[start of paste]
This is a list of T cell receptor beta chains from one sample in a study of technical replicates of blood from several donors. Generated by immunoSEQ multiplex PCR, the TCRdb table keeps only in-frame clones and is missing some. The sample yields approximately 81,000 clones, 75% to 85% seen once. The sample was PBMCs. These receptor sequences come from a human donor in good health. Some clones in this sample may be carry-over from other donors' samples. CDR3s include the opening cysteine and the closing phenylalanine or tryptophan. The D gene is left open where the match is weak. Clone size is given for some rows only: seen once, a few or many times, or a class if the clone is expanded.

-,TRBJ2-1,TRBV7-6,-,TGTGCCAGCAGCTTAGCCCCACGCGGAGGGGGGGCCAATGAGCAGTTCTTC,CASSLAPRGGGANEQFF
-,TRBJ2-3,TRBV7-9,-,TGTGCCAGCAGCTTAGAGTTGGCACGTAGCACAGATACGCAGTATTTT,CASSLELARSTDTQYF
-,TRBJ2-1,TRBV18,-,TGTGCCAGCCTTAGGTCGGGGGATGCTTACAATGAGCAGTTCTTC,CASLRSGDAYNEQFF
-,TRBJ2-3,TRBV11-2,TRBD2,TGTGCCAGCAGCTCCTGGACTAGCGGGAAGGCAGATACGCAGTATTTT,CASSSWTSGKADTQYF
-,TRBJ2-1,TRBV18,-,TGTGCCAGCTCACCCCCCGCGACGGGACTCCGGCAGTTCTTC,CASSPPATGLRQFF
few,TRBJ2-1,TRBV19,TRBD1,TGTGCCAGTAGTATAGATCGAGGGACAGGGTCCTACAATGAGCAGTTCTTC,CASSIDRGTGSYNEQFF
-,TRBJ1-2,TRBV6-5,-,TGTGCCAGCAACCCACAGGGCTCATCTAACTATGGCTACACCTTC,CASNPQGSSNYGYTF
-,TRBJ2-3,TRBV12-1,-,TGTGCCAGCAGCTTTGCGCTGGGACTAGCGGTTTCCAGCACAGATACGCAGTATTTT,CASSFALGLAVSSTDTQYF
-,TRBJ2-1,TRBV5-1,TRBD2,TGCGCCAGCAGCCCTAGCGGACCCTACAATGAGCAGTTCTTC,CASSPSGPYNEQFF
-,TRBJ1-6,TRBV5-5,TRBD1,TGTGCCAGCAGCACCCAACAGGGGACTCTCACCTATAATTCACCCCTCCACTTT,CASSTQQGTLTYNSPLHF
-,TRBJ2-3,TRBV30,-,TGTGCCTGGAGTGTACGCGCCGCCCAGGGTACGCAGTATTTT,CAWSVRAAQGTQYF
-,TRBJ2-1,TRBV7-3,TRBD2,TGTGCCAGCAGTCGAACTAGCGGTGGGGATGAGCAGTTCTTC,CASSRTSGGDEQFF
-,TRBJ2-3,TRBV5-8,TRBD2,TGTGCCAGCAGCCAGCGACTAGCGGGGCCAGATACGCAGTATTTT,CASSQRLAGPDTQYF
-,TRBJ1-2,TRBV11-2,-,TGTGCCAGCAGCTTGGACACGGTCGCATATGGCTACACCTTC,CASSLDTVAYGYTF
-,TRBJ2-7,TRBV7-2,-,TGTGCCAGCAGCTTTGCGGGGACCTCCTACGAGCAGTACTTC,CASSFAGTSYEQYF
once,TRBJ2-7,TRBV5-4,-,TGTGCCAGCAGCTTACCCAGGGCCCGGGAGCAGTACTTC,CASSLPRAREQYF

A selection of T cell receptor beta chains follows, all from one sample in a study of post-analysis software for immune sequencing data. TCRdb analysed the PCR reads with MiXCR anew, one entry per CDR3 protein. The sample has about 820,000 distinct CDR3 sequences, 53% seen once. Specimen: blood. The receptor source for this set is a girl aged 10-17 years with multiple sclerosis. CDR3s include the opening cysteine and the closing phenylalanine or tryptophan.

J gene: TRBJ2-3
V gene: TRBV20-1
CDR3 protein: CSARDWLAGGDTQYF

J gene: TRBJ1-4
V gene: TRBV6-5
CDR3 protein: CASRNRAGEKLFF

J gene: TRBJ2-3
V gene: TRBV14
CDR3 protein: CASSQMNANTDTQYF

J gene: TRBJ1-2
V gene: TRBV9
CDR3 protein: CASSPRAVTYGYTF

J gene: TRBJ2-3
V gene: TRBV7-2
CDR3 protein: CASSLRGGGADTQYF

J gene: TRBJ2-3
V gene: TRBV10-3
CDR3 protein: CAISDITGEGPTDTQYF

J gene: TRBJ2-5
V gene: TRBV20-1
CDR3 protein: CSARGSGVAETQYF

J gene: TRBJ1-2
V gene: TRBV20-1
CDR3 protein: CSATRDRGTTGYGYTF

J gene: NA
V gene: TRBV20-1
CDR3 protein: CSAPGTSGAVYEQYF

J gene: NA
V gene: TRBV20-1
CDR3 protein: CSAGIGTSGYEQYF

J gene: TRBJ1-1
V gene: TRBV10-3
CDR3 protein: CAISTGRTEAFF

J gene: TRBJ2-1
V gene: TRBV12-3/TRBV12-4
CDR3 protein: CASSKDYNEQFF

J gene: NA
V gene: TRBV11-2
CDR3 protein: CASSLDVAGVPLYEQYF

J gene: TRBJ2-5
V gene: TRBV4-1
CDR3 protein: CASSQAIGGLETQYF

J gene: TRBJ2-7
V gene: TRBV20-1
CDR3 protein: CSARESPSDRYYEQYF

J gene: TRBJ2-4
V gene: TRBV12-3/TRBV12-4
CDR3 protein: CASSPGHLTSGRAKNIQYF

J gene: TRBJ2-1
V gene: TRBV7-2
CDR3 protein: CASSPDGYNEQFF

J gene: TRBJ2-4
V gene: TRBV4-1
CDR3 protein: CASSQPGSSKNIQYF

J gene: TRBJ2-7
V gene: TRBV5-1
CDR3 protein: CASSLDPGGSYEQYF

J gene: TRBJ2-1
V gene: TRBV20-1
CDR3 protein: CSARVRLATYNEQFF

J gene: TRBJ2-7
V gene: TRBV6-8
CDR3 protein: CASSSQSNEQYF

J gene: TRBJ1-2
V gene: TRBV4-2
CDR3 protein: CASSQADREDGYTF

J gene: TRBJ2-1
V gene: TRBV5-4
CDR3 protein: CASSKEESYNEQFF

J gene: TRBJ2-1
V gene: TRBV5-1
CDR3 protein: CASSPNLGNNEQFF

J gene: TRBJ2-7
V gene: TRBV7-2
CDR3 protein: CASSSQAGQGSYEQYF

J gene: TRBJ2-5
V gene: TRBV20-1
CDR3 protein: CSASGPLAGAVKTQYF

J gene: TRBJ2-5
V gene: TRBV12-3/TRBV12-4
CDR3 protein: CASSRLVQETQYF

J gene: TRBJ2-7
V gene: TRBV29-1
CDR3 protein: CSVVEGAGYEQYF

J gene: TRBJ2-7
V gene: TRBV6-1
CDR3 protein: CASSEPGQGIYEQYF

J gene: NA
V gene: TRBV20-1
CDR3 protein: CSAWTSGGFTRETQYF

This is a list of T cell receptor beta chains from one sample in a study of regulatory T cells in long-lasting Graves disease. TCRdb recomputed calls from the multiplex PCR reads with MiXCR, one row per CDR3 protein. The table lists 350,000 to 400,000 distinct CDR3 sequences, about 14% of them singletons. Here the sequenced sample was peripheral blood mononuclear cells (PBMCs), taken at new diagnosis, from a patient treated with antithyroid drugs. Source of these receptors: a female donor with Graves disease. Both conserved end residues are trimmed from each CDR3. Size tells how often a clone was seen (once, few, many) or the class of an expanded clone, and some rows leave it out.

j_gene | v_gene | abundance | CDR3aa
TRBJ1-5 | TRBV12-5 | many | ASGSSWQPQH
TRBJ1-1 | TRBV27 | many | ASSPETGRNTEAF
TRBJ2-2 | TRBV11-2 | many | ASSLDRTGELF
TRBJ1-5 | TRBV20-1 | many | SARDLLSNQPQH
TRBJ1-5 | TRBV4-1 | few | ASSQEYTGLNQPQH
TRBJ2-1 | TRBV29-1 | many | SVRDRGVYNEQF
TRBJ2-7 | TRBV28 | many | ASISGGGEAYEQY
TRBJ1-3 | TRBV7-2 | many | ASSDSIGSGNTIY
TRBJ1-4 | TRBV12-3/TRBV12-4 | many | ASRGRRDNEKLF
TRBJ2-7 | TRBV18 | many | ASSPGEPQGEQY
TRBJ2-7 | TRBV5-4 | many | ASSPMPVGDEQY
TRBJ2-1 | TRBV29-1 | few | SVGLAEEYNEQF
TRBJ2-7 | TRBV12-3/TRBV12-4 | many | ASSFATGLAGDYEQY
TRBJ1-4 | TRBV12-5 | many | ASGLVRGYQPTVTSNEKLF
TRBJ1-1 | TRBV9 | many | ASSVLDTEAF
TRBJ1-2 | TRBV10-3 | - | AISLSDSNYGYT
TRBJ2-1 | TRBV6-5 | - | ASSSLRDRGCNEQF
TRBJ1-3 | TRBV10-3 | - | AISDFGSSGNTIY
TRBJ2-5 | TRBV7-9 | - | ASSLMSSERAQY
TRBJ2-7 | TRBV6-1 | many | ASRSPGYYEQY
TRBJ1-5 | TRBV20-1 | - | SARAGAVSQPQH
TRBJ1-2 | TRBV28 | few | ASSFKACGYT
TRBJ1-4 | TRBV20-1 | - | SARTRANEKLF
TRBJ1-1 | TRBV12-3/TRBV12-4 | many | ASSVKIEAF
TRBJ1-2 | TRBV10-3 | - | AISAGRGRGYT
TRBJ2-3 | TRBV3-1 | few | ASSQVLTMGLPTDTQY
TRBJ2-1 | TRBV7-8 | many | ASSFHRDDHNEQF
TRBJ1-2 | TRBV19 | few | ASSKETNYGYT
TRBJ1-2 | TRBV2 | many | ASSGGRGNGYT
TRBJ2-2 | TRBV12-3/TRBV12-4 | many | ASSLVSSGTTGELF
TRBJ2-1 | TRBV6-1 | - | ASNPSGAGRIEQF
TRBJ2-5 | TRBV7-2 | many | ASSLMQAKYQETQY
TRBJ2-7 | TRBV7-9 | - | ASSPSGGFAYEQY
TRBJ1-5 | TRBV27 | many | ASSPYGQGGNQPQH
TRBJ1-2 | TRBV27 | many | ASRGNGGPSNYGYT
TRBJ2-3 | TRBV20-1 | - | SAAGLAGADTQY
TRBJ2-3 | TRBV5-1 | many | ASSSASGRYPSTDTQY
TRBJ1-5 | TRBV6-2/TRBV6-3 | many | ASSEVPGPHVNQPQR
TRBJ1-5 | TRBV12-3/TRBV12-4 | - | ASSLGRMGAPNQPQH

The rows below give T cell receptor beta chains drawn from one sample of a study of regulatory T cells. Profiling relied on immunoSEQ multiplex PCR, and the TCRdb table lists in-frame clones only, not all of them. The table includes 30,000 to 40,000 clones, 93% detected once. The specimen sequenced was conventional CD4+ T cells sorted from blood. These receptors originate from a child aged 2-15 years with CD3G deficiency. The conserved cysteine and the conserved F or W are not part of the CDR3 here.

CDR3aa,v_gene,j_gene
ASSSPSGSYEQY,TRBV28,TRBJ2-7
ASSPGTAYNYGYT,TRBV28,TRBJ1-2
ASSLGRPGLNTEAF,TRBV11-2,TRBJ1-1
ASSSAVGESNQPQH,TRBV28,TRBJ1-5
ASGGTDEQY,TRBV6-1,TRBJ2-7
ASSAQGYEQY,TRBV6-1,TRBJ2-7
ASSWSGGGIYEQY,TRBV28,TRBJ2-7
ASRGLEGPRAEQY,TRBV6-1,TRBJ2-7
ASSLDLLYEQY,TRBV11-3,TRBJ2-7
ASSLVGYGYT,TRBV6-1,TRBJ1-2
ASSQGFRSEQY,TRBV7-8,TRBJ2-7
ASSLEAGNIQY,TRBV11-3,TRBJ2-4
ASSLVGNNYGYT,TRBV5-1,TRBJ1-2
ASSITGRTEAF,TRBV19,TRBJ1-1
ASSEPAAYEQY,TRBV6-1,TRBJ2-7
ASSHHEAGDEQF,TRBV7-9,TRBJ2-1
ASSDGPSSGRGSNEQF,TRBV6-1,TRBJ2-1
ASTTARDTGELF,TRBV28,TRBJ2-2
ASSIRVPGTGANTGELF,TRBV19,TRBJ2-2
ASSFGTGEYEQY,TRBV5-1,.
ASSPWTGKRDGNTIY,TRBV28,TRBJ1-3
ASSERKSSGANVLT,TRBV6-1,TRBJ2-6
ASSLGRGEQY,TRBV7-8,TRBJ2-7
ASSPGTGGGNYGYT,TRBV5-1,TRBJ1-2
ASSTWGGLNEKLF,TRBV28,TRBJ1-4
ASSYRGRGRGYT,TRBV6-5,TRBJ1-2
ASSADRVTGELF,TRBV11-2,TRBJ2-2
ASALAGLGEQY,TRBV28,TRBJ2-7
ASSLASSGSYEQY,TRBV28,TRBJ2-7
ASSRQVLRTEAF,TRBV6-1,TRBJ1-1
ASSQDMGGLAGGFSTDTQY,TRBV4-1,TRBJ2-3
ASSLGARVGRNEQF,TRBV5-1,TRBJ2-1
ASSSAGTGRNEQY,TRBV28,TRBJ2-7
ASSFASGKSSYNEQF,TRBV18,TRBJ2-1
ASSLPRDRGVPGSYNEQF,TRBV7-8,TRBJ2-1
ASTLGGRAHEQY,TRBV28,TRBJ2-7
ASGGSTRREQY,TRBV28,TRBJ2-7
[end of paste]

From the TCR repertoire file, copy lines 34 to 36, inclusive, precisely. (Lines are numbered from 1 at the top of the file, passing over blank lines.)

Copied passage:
J gene: TRBJ2-3
V gene: TRBV10-3
CDR3 protein: CAISDITGEGPTDTQYF